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If the thought of Bordeaux seems stuffy and cobwebbed, it’s because it has been. For a long time. Though the big Chateaux with their big coffers are still arguably putting out fantastic wines, it’s hard to get excited about if you’ll likely never enjoy a single sip in your lifetime.

But there are some intriguing rebels breaking from the pack, and making really great wine in the process. Outside of the most prominent subregions (though occasionally within them) there is a revolution moving the spotlight away from the castles and back to the vineyards. In the quickly-innovating region of Francs Côtes de Bordeaux, winemakers are refocusing on their soils — that central aspect of terroir which has seemed of head-scratchingly little interest to the Bordelaise at large for so long.

Some of these wines are hugely powerful, some elegant and nuanced. At Chateau Puyanché,  the commitment to sustainable farming shows the potential for Bordeaux’s changing ways.

Their Bordeaux Blanc is led by 75% Sauvignon Blanc, keeping the wine crisp and lifted with ripe green pear, starfruit, and peach juice. The remaining 25% Sémillon brings a subtle richness hinting at pineapple upside-down cake and banana pudding. Fermentation and aging take place in oak barrels, softly integrating that range of flavors and lending a long, complex finish.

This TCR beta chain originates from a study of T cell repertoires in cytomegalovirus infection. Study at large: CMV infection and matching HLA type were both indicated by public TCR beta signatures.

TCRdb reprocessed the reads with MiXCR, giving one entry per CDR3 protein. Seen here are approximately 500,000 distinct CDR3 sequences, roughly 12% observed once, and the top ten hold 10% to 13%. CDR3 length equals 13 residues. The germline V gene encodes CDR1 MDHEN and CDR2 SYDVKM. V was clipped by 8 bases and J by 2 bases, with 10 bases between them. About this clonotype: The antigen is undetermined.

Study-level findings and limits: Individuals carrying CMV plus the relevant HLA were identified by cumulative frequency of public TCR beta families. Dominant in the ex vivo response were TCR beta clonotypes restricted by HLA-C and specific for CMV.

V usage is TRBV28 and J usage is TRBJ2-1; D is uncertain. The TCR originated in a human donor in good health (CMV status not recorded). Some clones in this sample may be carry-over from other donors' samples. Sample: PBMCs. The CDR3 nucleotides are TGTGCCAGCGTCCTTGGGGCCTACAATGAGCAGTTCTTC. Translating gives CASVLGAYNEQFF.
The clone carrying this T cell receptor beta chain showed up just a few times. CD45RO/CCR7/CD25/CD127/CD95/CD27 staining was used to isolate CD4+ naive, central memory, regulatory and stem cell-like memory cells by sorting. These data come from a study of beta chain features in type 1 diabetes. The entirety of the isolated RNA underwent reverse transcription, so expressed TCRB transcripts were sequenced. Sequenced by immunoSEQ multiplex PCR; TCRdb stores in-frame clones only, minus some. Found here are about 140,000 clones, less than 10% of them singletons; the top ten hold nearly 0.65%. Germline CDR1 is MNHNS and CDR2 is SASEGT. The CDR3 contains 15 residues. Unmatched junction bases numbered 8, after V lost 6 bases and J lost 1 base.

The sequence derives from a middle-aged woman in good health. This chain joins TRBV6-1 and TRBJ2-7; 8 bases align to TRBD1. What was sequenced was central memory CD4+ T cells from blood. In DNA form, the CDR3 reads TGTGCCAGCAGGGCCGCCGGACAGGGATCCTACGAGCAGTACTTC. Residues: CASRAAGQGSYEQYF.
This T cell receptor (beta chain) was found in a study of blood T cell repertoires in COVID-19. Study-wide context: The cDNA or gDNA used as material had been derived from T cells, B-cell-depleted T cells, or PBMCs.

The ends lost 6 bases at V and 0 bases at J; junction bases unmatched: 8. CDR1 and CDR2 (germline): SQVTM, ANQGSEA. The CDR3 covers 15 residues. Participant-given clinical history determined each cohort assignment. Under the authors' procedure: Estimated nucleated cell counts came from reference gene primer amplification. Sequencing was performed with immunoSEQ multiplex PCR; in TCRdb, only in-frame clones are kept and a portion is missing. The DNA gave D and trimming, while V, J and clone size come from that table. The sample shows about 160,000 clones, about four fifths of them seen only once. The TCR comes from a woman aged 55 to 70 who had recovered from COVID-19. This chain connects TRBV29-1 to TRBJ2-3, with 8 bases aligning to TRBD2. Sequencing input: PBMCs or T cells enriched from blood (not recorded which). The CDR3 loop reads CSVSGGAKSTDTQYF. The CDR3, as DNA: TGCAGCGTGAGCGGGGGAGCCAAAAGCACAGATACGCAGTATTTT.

Puyanché Bordeaux Rouge comes from the stellar 2015 vintage and 20- to 40-year-old vines — showing you don’t need an antiquated pedigree to make a classically balanced Bordeaux. Sweet apple, blackberry, violets, and a rustic earthiness show aromatically on the nose, with nicely structured plum, baking chocolate, and earth on the finish. The Merlot/Cabernet Sauvignon blend has a keen balance of fine-grain tannins and acid enough to head into cellar for several years, though the wine is drinking just lovely right now.

-Aimee Hutchinson | Wine Manager Top Ten Liquors

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